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cunning
in
A Portrait of the Artist as a Young Man
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cunning
Used In
A Portrait of the Artist as a Young Man
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  • There’s more cunning in one of those warts on his bald head than in a pack of jack foxes.
  • A figure that had seemed to him by day demure and innocent came towards him by night through the winding darkness of sleep, her face transfigured by a lecherous cunning, her eyes bright with brutish joy.
  • Cunning indeed! he said.
  • Their trim boots prattled as they stood on the steps of the colonnade, talking quietly and gaily, glancing at the clouds, holding their umbrellas at cunning angles against the few last raindrops, closing them again, holding their skirts demurely.
  • I will not serve that in which I no longer believe, whether it call itself my home, my fatherland, or my church: and I will try to express myself in some mode of life or art as freely as I can and as wholly as I can, using for my defence the only arms I allow myself to use— silence, exile, and cunning.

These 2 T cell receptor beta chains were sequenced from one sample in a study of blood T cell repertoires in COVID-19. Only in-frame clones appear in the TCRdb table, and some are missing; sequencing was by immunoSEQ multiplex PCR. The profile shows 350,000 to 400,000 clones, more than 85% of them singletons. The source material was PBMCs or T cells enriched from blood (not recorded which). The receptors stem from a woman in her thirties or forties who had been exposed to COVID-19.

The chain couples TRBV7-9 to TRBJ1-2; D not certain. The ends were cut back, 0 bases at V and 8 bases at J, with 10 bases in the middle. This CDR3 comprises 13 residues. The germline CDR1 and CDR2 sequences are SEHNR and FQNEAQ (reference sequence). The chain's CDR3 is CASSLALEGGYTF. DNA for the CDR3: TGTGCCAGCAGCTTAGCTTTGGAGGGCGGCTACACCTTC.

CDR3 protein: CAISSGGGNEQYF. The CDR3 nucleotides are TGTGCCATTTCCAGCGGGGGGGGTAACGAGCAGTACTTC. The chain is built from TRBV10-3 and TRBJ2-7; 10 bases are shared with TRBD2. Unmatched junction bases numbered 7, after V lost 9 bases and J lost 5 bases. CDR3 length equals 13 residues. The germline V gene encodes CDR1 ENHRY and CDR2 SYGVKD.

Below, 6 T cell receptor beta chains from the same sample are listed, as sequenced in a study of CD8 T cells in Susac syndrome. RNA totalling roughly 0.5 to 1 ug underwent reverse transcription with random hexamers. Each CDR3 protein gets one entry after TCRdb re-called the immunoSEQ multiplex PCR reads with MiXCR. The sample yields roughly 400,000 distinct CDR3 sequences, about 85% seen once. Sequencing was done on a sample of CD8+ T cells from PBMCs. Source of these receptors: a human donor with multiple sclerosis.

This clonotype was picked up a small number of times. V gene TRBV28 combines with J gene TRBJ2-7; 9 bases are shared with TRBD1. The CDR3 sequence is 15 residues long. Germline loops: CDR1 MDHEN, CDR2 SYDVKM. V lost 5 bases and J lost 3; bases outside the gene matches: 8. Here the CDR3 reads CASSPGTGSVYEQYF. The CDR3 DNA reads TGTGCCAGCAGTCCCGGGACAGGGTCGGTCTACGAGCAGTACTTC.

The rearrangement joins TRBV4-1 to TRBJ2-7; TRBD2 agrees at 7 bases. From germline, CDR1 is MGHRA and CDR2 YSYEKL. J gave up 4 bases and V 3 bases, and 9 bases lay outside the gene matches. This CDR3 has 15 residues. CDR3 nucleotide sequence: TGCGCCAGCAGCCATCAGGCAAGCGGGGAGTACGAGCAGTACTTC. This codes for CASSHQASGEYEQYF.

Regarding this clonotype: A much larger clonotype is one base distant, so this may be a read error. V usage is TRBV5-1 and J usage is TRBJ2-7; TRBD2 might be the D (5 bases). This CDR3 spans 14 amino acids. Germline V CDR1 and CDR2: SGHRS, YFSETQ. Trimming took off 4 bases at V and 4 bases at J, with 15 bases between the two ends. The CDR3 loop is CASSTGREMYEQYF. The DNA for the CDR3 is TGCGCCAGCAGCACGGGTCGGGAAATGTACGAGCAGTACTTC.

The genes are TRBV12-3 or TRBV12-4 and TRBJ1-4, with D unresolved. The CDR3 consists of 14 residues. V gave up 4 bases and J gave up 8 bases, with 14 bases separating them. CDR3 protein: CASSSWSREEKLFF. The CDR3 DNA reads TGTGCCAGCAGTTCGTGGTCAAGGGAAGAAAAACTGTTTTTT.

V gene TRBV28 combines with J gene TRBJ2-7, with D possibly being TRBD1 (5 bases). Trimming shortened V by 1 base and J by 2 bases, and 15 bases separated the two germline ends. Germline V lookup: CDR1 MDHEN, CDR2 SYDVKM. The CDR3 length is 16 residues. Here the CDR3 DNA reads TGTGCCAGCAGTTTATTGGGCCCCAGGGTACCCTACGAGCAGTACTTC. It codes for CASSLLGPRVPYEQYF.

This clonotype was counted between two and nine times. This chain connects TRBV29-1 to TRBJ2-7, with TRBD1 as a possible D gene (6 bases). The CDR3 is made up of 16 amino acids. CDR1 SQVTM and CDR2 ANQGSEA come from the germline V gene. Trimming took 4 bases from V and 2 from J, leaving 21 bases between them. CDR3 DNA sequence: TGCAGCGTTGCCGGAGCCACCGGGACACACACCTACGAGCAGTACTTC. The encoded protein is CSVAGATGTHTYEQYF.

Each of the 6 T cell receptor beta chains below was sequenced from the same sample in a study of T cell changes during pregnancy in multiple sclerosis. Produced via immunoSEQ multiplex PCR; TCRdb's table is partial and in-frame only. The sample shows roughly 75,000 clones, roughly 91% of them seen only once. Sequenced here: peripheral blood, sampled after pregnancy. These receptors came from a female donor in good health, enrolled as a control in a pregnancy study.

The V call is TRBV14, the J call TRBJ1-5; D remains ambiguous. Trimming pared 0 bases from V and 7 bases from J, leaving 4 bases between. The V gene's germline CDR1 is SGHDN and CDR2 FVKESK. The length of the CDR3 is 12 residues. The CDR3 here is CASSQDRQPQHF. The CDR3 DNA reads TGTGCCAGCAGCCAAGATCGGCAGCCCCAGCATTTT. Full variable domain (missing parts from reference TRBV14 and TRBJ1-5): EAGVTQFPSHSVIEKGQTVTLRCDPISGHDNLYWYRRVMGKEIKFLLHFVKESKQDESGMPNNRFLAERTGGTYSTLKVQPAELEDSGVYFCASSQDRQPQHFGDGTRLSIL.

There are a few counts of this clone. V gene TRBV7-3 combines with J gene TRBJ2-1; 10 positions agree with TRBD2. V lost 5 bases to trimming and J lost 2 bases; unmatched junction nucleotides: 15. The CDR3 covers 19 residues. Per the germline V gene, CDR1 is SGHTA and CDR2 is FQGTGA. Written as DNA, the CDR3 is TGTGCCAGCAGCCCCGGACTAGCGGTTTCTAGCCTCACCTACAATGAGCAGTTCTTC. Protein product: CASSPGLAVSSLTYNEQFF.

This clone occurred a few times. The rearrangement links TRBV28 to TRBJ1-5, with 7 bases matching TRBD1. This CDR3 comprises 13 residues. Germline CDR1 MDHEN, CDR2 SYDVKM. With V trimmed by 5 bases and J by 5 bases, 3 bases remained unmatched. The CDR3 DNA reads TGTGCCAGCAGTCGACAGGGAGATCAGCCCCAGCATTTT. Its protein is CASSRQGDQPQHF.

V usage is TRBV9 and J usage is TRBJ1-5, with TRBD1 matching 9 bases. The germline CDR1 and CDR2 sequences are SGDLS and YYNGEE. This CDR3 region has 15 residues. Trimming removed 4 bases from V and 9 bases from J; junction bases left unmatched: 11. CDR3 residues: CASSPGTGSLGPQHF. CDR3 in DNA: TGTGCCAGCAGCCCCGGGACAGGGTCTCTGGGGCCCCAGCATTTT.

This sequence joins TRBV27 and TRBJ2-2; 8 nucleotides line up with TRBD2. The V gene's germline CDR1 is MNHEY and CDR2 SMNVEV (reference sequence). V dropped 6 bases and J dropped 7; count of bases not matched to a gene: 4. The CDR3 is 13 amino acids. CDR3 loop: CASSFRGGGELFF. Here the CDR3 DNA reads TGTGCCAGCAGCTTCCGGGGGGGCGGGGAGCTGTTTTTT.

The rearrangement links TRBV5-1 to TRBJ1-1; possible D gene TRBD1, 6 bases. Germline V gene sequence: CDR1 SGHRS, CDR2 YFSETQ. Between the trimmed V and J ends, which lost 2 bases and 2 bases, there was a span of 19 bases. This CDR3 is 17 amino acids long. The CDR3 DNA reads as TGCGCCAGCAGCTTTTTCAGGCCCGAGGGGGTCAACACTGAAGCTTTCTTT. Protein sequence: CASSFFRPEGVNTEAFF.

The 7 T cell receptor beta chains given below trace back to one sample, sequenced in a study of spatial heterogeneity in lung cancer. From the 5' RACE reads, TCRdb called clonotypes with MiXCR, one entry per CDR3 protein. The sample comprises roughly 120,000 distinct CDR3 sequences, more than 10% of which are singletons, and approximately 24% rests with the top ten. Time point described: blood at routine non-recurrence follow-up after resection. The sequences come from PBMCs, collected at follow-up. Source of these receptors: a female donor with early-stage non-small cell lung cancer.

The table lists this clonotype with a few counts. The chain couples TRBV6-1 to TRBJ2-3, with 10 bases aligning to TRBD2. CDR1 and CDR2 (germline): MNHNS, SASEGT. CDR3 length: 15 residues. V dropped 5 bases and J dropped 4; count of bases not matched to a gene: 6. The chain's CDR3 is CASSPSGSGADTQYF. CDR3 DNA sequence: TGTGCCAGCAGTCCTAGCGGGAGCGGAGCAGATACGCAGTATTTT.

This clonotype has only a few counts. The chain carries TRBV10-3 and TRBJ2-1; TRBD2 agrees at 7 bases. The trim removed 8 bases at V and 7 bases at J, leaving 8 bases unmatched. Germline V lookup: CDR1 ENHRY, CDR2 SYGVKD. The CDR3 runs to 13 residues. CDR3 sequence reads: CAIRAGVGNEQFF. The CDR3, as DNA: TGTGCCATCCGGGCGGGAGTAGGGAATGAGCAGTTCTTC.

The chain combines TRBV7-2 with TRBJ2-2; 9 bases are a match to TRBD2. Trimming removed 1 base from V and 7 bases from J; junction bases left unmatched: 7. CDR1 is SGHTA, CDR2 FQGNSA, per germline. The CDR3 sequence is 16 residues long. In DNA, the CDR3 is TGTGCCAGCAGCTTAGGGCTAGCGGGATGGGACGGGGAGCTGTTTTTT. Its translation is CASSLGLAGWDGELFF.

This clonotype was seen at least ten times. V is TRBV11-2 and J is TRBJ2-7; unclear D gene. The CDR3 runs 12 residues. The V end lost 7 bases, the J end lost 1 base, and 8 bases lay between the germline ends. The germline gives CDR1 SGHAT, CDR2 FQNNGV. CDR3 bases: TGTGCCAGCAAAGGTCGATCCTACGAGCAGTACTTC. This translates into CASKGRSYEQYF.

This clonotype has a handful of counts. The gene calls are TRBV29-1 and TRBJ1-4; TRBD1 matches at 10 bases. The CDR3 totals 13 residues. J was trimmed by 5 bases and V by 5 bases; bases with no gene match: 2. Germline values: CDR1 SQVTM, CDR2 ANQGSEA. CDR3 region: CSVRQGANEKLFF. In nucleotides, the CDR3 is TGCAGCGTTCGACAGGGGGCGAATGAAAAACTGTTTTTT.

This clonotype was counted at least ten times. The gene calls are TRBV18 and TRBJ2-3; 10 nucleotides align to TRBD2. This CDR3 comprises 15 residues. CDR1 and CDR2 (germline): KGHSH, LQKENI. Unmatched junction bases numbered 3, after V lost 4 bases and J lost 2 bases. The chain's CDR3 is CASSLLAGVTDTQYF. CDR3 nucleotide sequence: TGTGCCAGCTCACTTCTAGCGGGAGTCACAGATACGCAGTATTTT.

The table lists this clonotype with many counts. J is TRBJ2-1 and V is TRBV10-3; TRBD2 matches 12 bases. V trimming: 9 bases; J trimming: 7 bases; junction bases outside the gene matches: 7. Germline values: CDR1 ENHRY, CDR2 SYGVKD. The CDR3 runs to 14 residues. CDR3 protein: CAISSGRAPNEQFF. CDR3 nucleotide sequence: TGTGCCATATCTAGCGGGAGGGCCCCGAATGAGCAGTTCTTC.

• It seemed as if he used the shifts and lore and cunning of the world, as bidden to do, for the greater glory of God, without joy in their handling or hatred of that in them which was evil but turning them, with a firm gesture of obedience back upon themselves and for all this silent service it seemed as if he loved not at all the master and little, if at all, the ends he served.

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  • She came up with a cunning scheme to cheat him.
  • The worst mix — greedy, cunning, and without morals.

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